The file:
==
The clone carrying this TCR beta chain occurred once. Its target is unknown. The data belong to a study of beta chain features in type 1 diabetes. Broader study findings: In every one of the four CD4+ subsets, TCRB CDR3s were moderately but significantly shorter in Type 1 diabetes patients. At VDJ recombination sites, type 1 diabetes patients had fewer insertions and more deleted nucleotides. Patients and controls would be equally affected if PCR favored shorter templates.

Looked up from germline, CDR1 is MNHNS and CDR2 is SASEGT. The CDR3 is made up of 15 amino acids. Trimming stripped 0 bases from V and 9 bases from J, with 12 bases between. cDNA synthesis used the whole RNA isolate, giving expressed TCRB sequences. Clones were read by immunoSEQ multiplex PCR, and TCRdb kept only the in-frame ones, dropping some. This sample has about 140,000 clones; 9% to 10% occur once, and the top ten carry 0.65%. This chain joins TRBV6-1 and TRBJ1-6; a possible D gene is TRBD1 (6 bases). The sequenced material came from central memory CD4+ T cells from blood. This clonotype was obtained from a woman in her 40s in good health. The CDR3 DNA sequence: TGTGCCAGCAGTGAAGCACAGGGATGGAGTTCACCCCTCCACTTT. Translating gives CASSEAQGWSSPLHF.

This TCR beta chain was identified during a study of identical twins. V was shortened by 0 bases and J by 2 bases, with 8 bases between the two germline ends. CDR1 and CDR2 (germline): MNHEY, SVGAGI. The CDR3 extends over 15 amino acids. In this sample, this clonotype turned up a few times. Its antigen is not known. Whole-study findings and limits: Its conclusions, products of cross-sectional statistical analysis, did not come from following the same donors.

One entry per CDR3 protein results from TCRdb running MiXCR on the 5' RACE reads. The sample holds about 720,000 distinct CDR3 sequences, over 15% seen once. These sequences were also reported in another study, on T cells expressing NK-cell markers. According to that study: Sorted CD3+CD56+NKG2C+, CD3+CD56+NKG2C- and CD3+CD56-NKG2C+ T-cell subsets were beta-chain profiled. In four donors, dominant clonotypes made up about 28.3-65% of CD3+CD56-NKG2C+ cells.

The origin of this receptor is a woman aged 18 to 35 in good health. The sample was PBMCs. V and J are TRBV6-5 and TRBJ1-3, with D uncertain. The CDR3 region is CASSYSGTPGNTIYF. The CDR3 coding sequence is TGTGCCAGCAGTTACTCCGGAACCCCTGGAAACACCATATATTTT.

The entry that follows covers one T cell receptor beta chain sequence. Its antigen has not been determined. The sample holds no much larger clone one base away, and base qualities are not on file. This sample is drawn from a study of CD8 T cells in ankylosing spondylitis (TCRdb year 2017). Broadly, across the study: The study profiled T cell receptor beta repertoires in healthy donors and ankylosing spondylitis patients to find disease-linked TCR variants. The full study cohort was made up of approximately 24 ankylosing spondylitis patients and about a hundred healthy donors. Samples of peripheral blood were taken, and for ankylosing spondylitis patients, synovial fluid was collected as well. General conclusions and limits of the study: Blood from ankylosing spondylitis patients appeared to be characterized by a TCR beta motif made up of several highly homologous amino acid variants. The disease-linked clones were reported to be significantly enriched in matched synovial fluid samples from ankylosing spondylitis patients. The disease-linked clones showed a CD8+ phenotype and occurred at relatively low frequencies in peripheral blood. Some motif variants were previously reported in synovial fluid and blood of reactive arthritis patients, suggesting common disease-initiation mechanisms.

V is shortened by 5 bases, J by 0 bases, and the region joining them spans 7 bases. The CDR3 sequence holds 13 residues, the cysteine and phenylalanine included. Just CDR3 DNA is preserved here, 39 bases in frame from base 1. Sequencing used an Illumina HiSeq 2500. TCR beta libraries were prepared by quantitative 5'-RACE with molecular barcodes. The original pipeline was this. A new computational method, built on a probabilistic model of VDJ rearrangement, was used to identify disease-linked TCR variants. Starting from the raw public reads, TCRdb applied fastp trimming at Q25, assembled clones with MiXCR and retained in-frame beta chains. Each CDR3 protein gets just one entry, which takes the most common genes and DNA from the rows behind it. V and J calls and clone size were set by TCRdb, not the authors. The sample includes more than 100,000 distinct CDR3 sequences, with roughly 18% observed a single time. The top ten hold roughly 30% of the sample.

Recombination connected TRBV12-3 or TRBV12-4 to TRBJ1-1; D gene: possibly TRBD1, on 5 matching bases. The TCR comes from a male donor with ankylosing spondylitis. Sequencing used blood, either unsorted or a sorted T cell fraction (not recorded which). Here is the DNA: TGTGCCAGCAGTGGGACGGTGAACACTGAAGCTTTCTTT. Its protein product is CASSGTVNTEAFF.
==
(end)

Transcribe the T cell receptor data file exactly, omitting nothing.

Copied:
The clone carrying this TCR beta chain occurred once. Its target is unknown. The data belong to a study of beta chain features in type 1 diabetes. Broader study findings: In every one of the four CD4+ subsets, TCRB CDR3s were moderately but significantly shorter in Type 1 diabetes patients. At VDJ recombination sites, type 1 diabetes patients had fewer insertions and more deleted nucleotides. Patients and controls would be equally affected if PCR favored shorter templates.

Looked up from germline, CDR1 is MNHNS and CDR2 is SASEGT. The CDR3 is made up of 15 amino acids. Trimming stripped 0 bases from V and 9 bases from J, with 12 bases between. cDNA synthesis used the whole RNA isolate, giving expressed TCRB sequences. Clones were read by immunoSEQ multiplex PCR, and TCRdb kept only the in-frame ones, dropping some. This sample has about 140,000 clones; 9% to 10% occur once, and the top ten carry 0.65%. This chain joins TRBV6-1 and TRBJ1-6; a possible D gene is TRBD1 (6 bases). The sequenced material came from central memory CD4+ T cells from blood. This clonotype was obtained from a woman in her 40s in good health. The CDR3 DNA sequence: TGTGCCAGCAGTGAAGCACAGGGATGGAGTTCACCCCTCCACTTT. Translating gives CASSEAQGWSSPLHF.

This TCR beta chain was identified during a study of identical twins. V was shortened by 0 bases and J by 2 bases, with 8 bases between the two germline ends. CDR1 and CDR2 (germline): MNHEY, SVGAGI. The CDR3 extends over 15 amino acids. In this sample, this clonotype turned up a few times. Its antigen is not known. Whole-study findings and limits: Its conclusions, products of cross-sectional statistical analysis, did not come from following the same donors.

One entry per CDR3 protein results from TCRdb running MiXCR on the 5' RACE reads. The sample holds about 720,000 distinct CDR3 sequences, over 15% seen once. These sequences were also reported in another study, on T cells expressing NK-cell markers. According to that study: Sorted CD3+CD56+NKG2C+, CD3+CD56+NKG2C- and CD3+CD56-NKG2C+ T-cell subsets were beta-chain profiled. In four donors, dominant clonotypes made up about 28.3-65% of CD3+CD56-NKG2C+ cells.

The origin of this receptor is a woman aged 18 to 35 in good health. The sample was PBMCs. V and J are TRBV6-5 and TRBJ1-3, with D uncertain. The CDR3 region is CASSYSGTPGNTIYF. The CDR3 coding sequence is TGTGCCAGCAGTTACTCCGGAACCCCTGGAAACACCATATATTTT.

The entry that follows covers one T cell receptor beta chain sequence. Its antigen has not been determined. The sample holds no much larger clone one base away, and base qualities are not on file. This sample is drawn from a study of CD8 T cells in ankylosing spondylitis (TCRdb year 2017). Broadly, across the study: The study profiled T cell receptor beta repertoires in healthy donors and ankylosing spondylitis patients to find disease-linked TCR variants. The full study cohort was made up of approximately 24 ankylosing spondylitis patients and about a hundred healthy donors. Samples of peripheral blood were taken, and for ankylosing spondylitis patients, synovial fluid was collected as well. General conclusions and limits of the study: Blood from ankylosing spondylitis patients appeared to be characterized by a TCR beta motif made up of several highly homologous amino acid variants. The disease-linked clones were reported to be significantly enriched in matched synovial fluid samples from ankylosing spondylitis patients. The disease-linked clones showed a CD8+ phenotype and occurred at relatively low frequencies in peripheral blood. Some motif variants were previously reported in synovial fluid and blood of reactive arthritis patients, suggesting common disease-initiation mechanisms.

V is shortened by 5 bases, J by 0 bases, and the region joining them spans 7 bases. The CDR3 sequence holds 13 residues, the cysteine and phenylalanine included. Just CDR3 DNA is preserved here, 39 bases in frame from base 1. Sequencing used an Illumina HiSeq 2500. TCR beta libraries were prepared by quantitative 5'-RACE with molecular barcodes. The original pipeline was this. A new computational method, built on a probabilistic model of VDJ rearrangement, was used to identify disease-linked TCR variants. Starting from the raw public reads, TCRdb applied fastp trimming at Q25, assembled clones with MiXCR and retained in-frame beta chains. Each CDR3 protein gets just one entry, which takes the most common genes and DNA from the rows behind it. V and J calls and clone size were set by TCRdb, not the authors. The sample includes more than 100,000 distinct CDR3 sequences, with roughly 18% observed a single time. The top ten hold roughly 30% of the sample.

Recombination connected TRBV12-3 or TRBV12-4 to TRBJ1-1; D gene: possibly TRBD1, on 5 matching bases. The TCR comes from a male donor with ankylosing spondylitis. Sequencing used blood, either unsorted or a sorted T cell fraction (not recorded which). Here is the DNA: TGTGCCAGCAGTGGGACGGTGAACACTGAAGCTTTCTTT. Its protein product is CASSGTVNTEAFF.